If reporting on the VINTAGES wine release wheel were considered as a species of religious writing, say like Marilynne Robinson in her Emersonian Gilead, then the bi-weekly offer would be like the morning, a splendid dawn passing over each of our houses every two weeks on its path to Ontario wine stores. We the consumer roll out of sleep and into the constant, grandly announced VINTAGES light and we just turn over in it.
Related – The Italian cometh
So every VINTAGES release is in fact the selfsame release, materializing every two weeks and within which everything turns to light. Or like Keats, “therefore, on every (wine), are we wreathing.” The $15 Chenin Blanc, the $24 Méthode Cap Classique and the $58 Pinot Noir, all from South Africa. The $18 and $27 Syrahs, from Chile and France. The $29 Kiwi Sauvignon Blanc and the $32 Sonoma Pinot Noir. The $40 Spanish Tempranillo, the $47 Châteauneuf Du Pape and the $57 Haut Médoc. There are many others that might be invited up to the sanctuary in one of the most unconventional conventionally popular wine programs of the 21st Century. Limits must be imposed for reasons 0f space and clarity and so these are the 10 wines on the March 19th altar.
Related – March of the Canadians
Flinty, reductive, lemon scented and weighty Chenin Blanc with just the right amount of strength. A Winery of Good Hope product of master blending by winemaker Jacques de Klerk. Always great value. Drink 2016-2019. Tasted March 2016 @ @@WOSACanada @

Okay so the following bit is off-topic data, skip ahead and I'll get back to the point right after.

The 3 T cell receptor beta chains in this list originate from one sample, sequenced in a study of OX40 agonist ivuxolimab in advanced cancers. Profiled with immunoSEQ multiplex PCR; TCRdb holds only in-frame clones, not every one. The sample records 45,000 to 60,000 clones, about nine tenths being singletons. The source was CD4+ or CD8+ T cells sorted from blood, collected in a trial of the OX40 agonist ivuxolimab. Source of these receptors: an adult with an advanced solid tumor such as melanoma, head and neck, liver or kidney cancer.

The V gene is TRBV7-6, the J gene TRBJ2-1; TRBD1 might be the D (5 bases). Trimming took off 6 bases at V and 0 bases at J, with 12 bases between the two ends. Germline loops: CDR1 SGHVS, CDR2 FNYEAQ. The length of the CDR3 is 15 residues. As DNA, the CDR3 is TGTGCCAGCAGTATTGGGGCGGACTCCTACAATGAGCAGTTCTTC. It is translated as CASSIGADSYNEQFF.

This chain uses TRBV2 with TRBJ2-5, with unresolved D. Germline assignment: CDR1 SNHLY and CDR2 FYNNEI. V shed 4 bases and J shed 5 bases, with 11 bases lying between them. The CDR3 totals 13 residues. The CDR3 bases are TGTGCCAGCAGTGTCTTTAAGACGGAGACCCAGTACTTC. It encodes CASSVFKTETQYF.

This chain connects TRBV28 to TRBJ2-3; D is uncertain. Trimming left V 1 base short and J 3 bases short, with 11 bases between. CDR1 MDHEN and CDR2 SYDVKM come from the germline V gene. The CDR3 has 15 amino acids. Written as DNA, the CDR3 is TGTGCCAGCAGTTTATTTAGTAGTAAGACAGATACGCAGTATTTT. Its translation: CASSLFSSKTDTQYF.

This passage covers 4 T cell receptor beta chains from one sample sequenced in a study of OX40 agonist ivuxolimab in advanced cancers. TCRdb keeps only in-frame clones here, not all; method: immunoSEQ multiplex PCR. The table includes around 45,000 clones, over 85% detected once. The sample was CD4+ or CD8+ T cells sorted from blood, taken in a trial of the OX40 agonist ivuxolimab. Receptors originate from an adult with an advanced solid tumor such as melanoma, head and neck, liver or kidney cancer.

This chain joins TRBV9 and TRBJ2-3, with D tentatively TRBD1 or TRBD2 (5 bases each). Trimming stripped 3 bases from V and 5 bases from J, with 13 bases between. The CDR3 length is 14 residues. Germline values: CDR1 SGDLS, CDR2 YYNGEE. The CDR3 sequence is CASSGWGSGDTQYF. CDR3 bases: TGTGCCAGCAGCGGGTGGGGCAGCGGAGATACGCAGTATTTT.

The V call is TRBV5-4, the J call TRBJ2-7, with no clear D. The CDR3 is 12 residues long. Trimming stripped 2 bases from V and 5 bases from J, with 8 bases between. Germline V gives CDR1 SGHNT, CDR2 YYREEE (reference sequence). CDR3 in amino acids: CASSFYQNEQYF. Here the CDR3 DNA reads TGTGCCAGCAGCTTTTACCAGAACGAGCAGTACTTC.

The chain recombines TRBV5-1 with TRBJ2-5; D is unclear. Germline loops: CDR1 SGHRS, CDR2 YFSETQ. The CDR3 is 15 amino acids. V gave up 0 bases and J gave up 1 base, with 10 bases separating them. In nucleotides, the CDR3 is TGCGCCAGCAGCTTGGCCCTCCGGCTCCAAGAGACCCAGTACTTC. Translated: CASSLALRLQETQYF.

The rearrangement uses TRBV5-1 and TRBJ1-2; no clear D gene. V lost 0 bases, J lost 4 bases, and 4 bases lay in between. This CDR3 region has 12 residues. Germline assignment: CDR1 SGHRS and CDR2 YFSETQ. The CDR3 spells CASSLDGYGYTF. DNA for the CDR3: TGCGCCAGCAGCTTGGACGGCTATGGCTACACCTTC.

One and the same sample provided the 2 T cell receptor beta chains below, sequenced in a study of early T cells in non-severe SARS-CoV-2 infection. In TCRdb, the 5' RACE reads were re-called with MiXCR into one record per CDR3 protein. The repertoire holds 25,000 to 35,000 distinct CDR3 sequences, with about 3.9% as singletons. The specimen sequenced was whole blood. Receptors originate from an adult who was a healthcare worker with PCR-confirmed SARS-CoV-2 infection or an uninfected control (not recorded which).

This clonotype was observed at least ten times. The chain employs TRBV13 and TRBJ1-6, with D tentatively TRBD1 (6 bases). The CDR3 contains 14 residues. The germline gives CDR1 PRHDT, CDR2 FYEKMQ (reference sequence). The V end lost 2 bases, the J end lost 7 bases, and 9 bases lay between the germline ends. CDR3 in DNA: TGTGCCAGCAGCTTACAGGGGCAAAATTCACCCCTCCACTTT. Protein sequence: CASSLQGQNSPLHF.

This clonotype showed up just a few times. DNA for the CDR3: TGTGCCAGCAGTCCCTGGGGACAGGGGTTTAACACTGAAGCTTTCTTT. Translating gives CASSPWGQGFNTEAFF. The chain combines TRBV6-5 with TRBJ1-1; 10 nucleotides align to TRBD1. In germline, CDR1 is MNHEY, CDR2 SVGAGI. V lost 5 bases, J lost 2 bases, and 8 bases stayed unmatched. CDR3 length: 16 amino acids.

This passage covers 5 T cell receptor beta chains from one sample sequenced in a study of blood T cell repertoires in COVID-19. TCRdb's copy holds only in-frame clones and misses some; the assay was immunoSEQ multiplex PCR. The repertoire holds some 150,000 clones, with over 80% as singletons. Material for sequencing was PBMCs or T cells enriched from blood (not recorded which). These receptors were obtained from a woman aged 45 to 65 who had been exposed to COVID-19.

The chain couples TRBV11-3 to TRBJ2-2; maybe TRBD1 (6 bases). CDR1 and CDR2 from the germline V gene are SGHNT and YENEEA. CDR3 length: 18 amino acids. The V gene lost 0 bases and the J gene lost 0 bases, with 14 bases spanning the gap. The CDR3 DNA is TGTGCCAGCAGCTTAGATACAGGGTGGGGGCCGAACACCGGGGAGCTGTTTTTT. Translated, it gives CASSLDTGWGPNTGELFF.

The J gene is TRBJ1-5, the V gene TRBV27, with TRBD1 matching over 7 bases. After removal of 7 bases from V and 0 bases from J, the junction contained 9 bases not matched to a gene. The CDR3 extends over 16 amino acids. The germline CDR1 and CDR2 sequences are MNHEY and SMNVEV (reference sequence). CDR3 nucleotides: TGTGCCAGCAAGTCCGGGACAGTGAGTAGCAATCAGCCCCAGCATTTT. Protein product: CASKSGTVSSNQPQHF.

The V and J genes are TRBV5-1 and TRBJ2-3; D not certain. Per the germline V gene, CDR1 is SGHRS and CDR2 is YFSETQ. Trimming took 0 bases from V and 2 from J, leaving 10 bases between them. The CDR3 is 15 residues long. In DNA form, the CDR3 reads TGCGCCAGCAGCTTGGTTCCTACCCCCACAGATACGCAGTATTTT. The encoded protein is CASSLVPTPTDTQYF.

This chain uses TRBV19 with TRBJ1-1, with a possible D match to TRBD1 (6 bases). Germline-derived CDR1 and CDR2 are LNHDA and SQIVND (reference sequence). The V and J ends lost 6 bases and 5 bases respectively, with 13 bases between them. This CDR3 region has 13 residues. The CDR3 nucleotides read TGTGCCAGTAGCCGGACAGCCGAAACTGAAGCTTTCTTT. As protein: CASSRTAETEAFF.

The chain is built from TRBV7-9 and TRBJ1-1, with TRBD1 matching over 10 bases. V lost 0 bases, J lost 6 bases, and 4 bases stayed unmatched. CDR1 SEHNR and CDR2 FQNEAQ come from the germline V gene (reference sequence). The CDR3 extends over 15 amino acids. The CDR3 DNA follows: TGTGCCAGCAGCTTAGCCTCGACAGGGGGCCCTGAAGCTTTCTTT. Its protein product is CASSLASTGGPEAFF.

Fathoms of red fruit, tones to match and the unwavering smoky beat of slow meat roasts and smoulders beneath herbal branches. Black olives, their brine and aromatic bark are thrown into the pit. Pitchy tannin and then finally, after the smoke clears, that fruit, unquestioned in its ripeness. A well-crafted and priced Colchagua Syrah that finishes with heaps of tar and tannin. Drink 2016-2020. Tasted March 2016 @ @ @
Robertson Chardonnay with a purpose, a Champenoise intent and success by way of controlled and slow-evolving micro-oxidation. The autolytic effect is one of slow release, the oxidative lean just a tease at present. There is near-ethereal weight (or lack thereof) on the palate and the citrus injects drive and meaning into airy mousse. Some bitters, pith and stone fruit pit add complexity. Drink 2016-2022. Tasted March 2016 @ @ @ @
Massive, brooding, full on chocolate Syrah with enough structure to house an addition with no further need for supports. The cantilever of fruit, wood and grain is synched to impossibly obscene. Can a wine be so bloody versed in the ways of modern Syrah architecture and still achieve balance? With tannin and length to match the effective conclusion here would seem to say yes. That’s the objectivity of assessment. Will it please? You get to answer that. Maybe wait a year to find out. Drink 2017-2022. Tasted March 2016 @ @